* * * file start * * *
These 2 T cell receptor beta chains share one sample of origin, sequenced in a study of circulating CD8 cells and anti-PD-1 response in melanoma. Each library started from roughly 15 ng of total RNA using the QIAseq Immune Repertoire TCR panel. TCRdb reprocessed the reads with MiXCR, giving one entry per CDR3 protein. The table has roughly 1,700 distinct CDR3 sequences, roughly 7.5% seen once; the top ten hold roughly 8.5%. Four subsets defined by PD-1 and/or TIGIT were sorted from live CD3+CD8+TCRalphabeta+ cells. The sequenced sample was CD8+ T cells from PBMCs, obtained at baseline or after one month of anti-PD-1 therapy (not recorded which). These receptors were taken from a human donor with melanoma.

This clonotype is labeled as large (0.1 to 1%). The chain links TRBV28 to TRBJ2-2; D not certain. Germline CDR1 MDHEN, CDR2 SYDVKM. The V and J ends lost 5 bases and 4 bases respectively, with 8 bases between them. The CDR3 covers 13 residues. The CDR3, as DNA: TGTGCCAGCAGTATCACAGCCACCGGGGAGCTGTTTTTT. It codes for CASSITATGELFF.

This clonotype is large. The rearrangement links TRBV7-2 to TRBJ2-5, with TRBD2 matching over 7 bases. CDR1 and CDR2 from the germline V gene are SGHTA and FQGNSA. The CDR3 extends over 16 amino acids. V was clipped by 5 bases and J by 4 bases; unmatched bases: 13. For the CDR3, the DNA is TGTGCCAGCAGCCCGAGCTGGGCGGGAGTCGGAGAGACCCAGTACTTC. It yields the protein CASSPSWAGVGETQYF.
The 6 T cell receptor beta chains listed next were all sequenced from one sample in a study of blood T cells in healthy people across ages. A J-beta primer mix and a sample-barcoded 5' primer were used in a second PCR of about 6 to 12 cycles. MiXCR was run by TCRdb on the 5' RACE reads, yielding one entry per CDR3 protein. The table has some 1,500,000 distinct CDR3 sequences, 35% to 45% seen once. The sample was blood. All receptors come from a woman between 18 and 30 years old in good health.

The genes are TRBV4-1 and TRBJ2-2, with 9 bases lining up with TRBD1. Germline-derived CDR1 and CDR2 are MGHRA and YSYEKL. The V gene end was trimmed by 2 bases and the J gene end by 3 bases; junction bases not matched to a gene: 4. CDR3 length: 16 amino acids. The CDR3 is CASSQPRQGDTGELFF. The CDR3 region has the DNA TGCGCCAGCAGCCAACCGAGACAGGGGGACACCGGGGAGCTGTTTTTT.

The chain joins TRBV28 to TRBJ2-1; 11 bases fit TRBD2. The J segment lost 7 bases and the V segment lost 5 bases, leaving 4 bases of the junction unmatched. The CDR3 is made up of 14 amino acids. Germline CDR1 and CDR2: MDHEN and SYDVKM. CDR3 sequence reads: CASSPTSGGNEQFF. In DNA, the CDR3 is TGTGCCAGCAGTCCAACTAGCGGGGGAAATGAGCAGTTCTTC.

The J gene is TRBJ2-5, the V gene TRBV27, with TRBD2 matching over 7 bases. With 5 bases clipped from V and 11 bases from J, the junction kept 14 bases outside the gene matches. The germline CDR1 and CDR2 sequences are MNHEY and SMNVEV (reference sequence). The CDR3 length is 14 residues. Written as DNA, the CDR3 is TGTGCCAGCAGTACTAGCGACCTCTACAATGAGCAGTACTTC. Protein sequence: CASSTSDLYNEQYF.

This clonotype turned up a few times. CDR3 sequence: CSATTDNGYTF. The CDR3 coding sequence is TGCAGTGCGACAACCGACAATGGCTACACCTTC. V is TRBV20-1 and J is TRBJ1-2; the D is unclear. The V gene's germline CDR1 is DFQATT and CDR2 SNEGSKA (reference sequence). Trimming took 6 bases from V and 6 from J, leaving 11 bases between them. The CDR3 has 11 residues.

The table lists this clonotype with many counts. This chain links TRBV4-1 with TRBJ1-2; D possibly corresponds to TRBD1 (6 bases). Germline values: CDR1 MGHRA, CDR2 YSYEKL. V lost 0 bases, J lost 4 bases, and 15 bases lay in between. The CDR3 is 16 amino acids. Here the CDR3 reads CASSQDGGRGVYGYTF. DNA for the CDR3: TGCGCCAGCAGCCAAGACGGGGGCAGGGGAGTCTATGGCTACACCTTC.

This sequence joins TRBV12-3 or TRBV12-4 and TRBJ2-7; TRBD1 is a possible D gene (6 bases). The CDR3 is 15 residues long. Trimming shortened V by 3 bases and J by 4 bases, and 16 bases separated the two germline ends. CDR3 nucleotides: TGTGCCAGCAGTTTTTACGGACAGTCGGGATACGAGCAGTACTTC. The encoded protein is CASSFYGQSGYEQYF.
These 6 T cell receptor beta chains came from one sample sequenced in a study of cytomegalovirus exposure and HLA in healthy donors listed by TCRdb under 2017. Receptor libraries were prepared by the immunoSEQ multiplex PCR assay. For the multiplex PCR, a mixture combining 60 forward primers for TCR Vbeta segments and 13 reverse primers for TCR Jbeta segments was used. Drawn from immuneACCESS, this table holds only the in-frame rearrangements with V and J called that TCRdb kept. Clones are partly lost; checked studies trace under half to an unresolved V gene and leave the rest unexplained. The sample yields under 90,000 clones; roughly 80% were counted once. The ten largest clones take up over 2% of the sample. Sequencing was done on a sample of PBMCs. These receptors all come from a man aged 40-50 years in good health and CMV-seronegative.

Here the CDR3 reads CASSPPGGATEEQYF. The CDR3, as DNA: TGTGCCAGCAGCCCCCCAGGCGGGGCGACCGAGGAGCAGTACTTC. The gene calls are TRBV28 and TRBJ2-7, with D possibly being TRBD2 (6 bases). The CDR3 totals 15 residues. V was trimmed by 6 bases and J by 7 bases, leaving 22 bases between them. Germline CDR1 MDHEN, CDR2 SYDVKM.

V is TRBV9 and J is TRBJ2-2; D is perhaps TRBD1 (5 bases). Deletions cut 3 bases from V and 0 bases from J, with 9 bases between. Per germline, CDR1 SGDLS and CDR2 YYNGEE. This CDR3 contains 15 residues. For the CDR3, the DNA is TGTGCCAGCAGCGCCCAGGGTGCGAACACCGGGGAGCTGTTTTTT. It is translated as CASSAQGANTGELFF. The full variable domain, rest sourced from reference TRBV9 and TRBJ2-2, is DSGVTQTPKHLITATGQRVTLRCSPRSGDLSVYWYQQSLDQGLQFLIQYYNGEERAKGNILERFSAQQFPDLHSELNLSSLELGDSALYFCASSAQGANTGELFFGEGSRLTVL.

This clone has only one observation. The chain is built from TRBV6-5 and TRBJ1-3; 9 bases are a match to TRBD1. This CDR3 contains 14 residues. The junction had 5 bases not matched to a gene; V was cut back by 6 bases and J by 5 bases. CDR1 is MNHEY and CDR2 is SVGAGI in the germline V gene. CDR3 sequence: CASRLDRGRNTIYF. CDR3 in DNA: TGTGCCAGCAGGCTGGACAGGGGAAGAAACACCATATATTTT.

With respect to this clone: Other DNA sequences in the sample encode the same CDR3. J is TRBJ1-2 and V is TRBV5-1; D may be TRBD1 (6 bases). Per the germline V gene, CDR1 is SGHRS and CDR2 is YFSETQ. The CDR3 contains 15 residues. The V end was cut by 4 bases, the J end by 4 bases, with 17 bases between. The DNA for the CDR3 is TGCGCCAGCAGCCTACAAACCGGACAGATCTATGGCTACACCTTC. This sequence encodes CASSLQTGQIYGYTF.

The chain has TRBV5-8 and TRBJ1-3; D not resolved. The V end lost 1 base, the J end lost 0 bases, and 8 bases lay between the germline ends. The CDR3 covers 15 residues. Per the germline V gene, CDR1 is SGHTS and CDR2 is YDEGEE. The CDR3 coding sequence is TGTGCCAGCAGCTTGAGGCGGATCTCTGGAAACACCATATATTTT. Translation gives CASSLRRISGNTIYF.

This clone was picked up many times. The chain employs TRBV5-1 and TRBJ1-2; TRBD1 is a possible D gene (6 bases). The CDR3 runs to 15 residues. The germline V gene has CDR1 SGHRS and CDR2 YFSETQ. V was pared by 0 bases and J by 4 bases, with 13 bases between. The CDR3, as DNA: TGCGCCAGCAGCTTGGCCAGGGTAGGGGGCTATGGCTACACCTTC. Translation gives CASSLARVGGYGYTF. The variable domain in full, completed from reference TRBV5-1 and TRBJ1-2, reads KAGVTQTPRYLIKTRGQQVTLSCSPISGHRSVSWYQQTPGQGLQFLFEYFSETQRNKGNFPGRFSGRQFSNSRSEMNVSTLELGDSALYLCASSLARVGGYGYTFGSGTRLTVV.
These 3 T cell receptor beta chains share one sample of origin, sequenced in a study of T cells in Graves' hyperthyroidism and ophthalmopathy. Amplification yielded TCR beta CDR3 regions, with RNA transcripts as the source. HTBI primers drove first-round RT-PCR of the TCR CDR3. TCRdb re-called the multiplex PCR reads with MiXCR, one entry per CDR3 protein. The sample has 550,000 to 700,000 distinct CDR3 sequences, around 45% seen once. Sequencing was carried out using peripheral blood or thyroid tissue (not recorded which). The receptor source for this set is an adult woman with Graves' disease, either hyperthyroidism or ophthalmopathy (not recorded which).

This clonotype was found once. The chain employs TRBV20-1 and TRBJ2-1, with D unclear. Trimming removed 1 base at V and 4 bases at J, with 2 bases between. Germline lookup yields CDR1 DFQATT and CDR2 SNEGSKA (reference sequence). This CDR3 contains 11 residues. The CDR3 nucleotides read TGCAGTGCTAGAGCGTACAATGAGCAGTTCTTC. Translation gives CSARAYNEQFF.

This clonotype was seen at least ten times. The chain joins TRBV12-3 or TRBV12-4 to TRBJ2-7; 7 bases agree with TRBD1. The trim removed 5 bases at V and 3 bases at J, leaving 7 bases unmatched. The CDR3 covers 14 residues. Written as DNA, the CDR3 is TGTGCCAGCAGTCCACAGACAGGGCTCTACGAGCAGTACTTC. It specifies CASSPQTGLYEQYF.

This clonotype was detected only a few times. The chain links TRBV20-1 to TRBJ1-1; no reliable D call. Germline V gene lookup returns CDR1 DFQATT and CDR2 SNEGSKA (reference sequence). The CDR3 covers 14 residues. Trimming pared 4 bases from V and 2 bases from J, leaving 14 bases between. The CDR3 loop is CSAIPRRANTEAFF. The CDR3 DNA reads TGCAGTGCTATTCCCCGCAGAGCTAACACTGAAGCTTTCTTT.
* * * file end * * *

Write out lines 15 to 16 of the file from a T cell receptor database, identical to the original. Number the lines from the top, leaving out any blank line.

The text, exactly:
With respect to this clone: Other DNA sequences in the sample encode the same CDR3. J is TRBJ1-2 and V is TRBV5-1; D may be TRBD1 (6 bases). Per the germline V gene, CDR1 is SGHRS and CDR2 is YFSETQ. The CDR3 contains 15 residues. The V end was cut by 4 bases, the J end by 4 bases, with 17 bases between. The DNA for the CDR3 is TGCGCCAGCAGCCTACAAACCGGACAGATCTATGGCTACACCTTC. This sequence encodes CASSLQTGQIYGYTF.

The chain has TRBV5-8 and TRBJ1-3; D not resolved. The V end lost 1 base, the J end lost 0 bases, and 8 bases lay between the germline ends. The CDR3 covers 15 residues. Per the germline V gene, CDR1 is SGHTS and CDR2 is YDEGEE. The CDR3 coding sequence is TGTGCCAGCAGCTTGAGGCGGATCTCTGGAAACACCATATATTTT. Translation gives CASSLRRISGNTIYF.